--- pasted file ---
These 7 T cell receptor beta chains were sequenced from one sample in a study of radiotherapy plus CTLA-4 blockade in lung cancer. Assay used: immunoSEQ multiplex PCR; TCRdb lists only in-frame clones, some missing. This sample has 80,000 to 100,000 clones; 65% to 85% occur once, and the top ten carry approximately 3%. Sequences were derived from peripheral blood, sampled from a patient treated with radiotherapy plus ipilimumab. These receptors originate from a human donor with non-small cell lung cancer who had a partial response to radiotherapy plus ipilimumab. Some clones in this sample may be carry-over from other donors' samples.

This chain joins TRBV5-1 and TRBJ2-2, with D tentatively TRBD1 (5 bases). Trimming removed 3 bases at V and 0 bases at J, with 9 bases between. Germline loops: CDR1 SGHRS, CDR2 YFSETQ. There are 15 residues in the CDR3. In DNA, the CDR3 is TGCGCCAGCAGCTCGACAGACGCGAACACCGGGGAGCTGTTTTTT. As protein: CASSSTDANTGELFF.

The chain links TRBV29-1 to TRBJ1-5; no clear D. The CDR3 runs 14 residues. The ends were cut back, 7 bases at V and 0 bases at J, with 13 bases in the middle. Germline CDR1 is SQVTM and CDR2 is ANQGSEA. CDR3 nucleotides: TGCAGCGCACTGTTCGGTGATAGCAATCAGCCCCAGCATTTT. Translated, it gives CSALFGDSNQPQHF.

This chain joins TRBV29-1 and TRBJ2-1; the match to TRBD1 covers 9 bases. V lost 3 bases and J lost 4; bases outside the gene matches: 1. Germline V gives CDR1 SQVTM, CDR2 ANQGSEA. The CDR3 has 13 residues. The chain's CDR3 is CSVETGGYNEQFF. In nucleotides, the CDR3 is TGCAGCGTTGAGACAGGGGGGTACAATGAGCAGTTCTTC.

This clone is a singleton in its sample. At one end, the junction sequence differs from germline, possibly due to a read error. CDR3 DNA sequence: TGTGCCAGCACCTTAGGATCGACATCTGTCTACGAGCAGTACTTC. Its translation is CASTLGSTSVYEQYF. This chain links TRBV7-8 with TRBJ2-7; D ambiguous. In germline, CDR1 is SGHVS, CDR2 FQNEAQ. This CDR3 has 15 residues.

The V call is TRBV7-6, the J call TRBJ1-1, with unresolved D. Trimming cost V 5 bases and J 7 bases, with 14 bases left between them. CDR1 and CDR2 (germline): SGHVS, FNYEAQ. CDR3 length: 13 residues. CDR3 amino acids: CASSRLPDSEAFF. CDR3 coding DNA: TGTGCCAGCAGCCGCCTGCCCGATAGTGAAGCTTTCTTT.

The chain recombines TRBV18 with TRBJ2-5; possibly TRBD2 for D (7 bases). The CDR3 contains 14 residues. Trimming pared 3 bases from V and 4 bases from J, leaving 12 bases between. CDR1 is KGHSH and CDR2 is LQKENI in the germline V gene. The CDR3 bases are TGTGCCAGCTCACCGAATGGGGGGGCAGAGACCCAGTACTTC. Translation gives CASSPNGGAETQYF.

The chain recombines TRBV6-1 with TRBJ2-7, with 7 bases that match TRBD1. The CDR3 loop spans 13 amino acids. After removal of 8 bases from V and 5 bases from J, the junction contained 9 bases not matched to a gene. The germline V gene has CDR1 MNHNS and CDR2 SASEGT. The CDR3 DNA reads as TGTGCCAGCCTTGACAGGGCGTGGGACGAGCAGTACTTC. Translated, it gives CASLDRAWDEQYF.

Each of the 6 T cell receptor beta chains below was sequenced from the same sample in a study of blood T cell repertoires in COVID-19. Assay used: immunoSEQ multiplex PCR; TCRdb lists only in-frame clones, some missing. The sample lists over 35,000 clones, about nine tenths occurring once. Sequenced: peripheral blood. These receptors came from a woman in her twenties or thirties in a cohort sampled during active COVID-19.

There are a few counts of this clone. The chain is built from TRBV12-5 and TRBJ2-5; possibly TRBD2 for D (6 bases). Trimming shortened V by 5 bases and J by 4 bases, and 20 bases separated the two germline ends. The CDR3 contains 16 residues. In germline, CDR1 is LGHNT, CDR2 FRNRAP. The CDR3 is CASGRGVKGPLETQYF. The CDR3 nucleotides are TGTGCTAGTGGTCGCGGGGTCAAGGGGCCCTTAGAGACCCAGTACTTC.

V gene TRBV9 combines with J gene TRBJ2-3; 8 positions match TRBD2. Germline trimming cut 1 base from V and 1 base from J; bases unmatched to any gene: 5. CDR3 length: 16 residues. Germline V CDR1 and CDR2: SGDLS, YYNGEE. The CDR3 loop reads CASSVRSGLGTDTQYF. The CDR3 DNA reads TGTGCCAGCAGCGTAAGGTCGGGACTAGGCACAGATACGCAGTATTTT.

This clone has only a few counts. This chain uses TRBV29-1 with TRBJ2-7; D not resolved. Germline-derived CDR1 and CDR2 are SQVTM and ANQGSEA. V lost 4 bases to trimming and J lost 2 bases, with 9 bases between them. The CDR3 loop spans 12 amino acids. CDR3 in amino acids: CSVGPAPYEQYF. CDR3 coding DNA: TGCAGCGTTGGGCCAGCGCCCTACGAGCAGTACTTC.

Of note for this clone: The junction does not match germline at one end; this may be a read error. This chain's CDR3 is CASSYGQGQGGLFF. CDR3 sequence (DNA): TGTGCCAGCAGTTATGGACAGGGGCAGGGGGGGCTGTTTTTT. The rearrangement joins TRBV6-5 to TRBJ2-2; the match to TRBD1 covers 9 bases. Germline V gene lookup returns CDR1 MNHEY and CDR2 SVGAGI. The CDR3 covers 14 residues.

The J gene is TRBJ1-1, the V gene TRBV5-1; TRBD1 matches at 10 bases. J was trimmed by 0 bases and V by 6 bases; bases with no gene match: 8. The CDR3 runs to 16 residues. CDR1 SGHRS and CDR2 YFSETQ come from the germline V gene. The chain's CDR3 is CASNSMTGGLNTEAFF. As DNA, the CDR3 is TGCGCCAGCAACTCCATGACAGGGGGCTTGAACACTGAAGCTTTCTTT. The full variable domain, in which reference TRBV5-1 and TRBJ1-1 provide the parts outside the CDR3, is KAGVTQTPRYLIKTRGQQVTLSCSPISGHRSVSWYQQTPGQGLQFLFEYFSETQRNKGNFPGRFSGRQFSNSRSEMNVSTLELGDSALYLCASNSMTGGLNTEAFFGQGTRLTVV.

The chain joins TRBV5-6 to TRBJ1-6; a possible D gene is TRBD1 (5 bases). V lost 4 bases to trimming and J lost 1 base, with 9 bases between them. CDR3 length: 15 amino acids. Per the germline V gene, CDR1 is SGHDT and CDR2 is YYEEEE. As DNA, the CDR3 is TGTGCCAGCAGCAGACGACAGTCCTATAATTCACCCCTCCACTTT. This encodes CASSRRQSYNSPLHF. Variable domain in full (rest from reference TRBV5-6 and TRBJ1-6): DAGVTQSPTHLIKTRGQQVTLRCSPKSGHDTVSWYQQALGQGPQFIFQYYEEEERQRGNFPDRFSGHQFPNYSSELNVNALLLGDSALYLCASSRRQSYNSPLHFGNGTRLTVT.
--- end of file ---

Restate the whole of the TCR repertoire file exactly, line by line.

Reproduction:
These 7 T cell receptor beta chains were sequenced from one sample in a study of radiotherapy plus CTLA-4 blockade in lung cancer. Assay used: immunoSEQ multiplex PCR; TCRdb lists only in-frame clones, some missing. This sample has 80,000 to 100,000 clones; 65% to 85% occur once, and the top ten carry approximately 3%. Sequences were derived from peripheral blood, sampled from a patient treated with radiotherapy plus ipilimumab. These receptors originate from a human donor with non-small cell lung cancer who had a partial response to radiotherapy plus ipilimumab. Some clones in this sample may be carry-over from other donors' samples.

This chain joins TRBV5-1 and TRBJ2-2, with D tentatively TRBD1 (5 bases). Trimming removed 3 bases at V and 0 bases at J, with 9 bases between. Germline loops: CDR1 SGHRS, CDR2 YFSETQ. There are 15 residues in the CDR3. In DNA, the CDR3 is TGCGCCAGCAGCTCGACAGACGCGAACACCGGGGAGCTGTTTTTT. As protein: CASSSTDANTGELFF.

The chain links TRBV29-1 to TRBJ1-5; no clear D. The CDR3 runs 14 residues. The ends were cut back, 7 bases at V and 0 bases at J, with 13 bases in the middle. Germline CDR1 is SQVTM and CDR2 is ANQGSEA. CDR3 nucleotides: TGCAGCGCACTGTTCGGTGATAGCAATCAGCCCCAGCATTTT. Translated, it gives CSALFGDSNQPQHF.

This chain joins TRBV29-1 and TRBJ2-1; the match to TRBD1 covers 9 bases. V lost 3 bases and J lost 4; bases outside the gene matches: 1. Germline V gives CDR1 SQVTM, CDR2 ANQGSEA. The CDR3 has 13 residues. The chain's CDR3 is CSVETGGYNEQFF. In nucleotides, the CDR3 is TGCAGCGTTGAGACAGGGGGGTACAATGAGCAGTTCTTC.

This clone is a singleton in its sample. At one end, the junction sequence differs from germline, possibly due to a read error. CDR3 DNA sequence: TGTGCCAGCACCTTAGGATCGACATCTGTCTACGAGCAGTACTTC. Its translation is CASTLGSTSVYEQYF. This chain links TRBV7-8 with TRBJ2-7; D ambiguous. In germline, CDR1 is SGHVS, CDR2 FQNEAQ. This CDR3 has 15 residues.

The V call is TRBV7-6, the J call TRBJ1-1, with unresolved D. Trimming cost V 5 bases and J 7 bases, with 14 bases left between them. CDR1 and CDR2 (germline): SGHVS, FNYEAQ. CDR3 length: 13 residues. CDR3 amino acids: CASSRLPDSEAFF. CDR3 coding DNA: TGTGCCAGCAGCCGCCTGCCCGATAGTGAAGCTTTCTTT.

The chain recombines TRBV18 with TRBJ2-5; possibly TRBD2 for D (7 bases). The CDR3 contains 14 residues. Trimming pared 3 bases from V and 4 bases from J, leaving 12 bases between. CDR1 is KGHSH and CDR2 is LQKENI in the germline V gene. The CDR3 bases are TGTGCCAGCTCACCGAATGGGGGGGCAGAGACCCAGTACTTC. Translation gives CASSPNGGAETQYF.

The chain recombines TRBV6-1 with TRBJ2-7, with 7 bases that match TRBD1. The CDR3 loop spans 13 amino acids. After removal of 8 bases from V and 5 bases from J, the junction contained 9 bases not matched to a gene. The germline V gene has CDR1 MNHNS and CDR2 SASEGT. The CDR3 DNA reads as TGTGCCAGCCTTGACAGGGCGTGGGACGAGCAGTACTTC. Translated, it gives CASLDRAWDEQYF.

Each of the 6 T cell receptor beta chains below was sequenced from the same sample in a study of blood T cell repertoires in COVID-19. Assay used: immunoSEQ multiplex PCR; TCRdb lists only in-frame clones, some missing. The sample lists over 35,000 clones, about nine tenths occurring once. Sequenced: peripheral blood. These receptors came from a woman in her twenties or thirties in a cohort sampled during active COVID-19.

There are a few counts of this clone. The chain is built from TRBV12-5 and TRBJ2-5; possibly TRBD2 for D (6 bases). Trimming shortened V by 5 bases and J by 4 bases, and 20 bases separated the two germline ends. The CDR3 contains 16 residues. In germline, CDR1 is LGHNT, CDR2 FRNRAP. The CDR3 is CASGRGVKGPLETQYF. The CDR3 nucleotides are TGTGCTAGTGGTCGCGGGGTCAAGGGGCCCTTAGAGACCCAGTACTTC.

V gene TRBV9 combines with J gene TRBJ2-3; 8 positions match TRBD2. Germline trimming cut 1 base from V and 1 base from J; bases unmatched to any gene: 5. CDR3 length: 16 residues. Germline V CDR1 and CDR2: SGDLS, YYNGEE. The CDR3 loop reads CASSVRSGLGTDTQYF. The CDR3 DNA reads TGTGCCAGCAGCGTAAGGTCGGGACTAGGCACAGATACGCAGTATTTT.

This clone has only a few counts. This chain uses TRBV29-1 with TRBJ2-7; D not resolved. Germline-derived CDR1 and CDR2 are SQVTM and ANQGSEA. V lost 4 bases to trimming and J lost 2 bases, with 9 bases between them. The CDR3 loop spans 12 amino acids. CDR3 in amino acids: CSVGPAPYEQYF. CDR3 coding DNA: TGCAGCGTTGGGCCAGCGCCCTACGAGCAGTACTTC.

Of note for this clone: The junction does not match germline at one end; this may be a read error. This chain's CDR3 is CASSYGQGQGGLFF. CDR3 sequence (DNA): TGTGCCAGCAGTTATGGACAGGGGCAGGGGGGGCTGTTTTTT. The rearrangement joins TRBV6-5 to TRBJ2-2; the match to TRBD1 covers 9 bases. Germline V gene lookup returns CDR1 MNHEY and CDR2 SVGAGI. The CDR3 covers 14 residues.

The J gene is TRBJ1-1, the V gene TRBV5-1; TRBD1 matches at 10 bases. J was trimmed by 0 bases and V by 6 bases; bases with no gene match: 8. The CDR3 runs to 16 residues. CDR1 SGHRS and CDR2 YFSETQ come from the germline V gene. The chain's CDR3 is CASNSMTGGLNTEAFF. As DNA, the CDR3 is TGCGCCAGCAACTCCATGACAGGGGGCTTGAACACTGAAGCTTTCTTT. The full variable domain, in which reference TRBV5-1 and TRBJ1-1 provide the parts outside the CDR3, is KAGVTQTPRYLIKTRGQQVTLSCSPISGHRSVSWYQQTPGQGLQFLFEYFSETQRNKGNFPGRFSGRQFSNSRSEMNVSTLELGDSALYLCASNSMTGGLNTEAFFGQGTRLTVV.

The chain joins TRBV5-6 to TRBJ1-6; a possible D gene is TRBD1 (5 bases). V lost 4 bases to trimming and J lost 1 base, with 9 bases between them. CDR3 length: 15 amino acids. Per the germline V gene, CDR1 is SGHDT and CDR2 is YYEEEE. As DNA, the CDR3 is TGTGCCAGCAGCAGACGACAGTCCTATAATTCACCCCTCCACTTT. This encodes CASSRRQSYNSPLHF. Variable domain in full (rest from reference TRBV5-6 and TRBJ1-6): DAGVTQSPTHLIKTRGQQVTLRCSPKSGHDTVSWYQQALGQGPQFIFQYYEEEERQRGNFPDRFSGHQFPNYSSELNVNALLLGDSALYLCASSRRQSYNSPLHFGNGTRLTVT.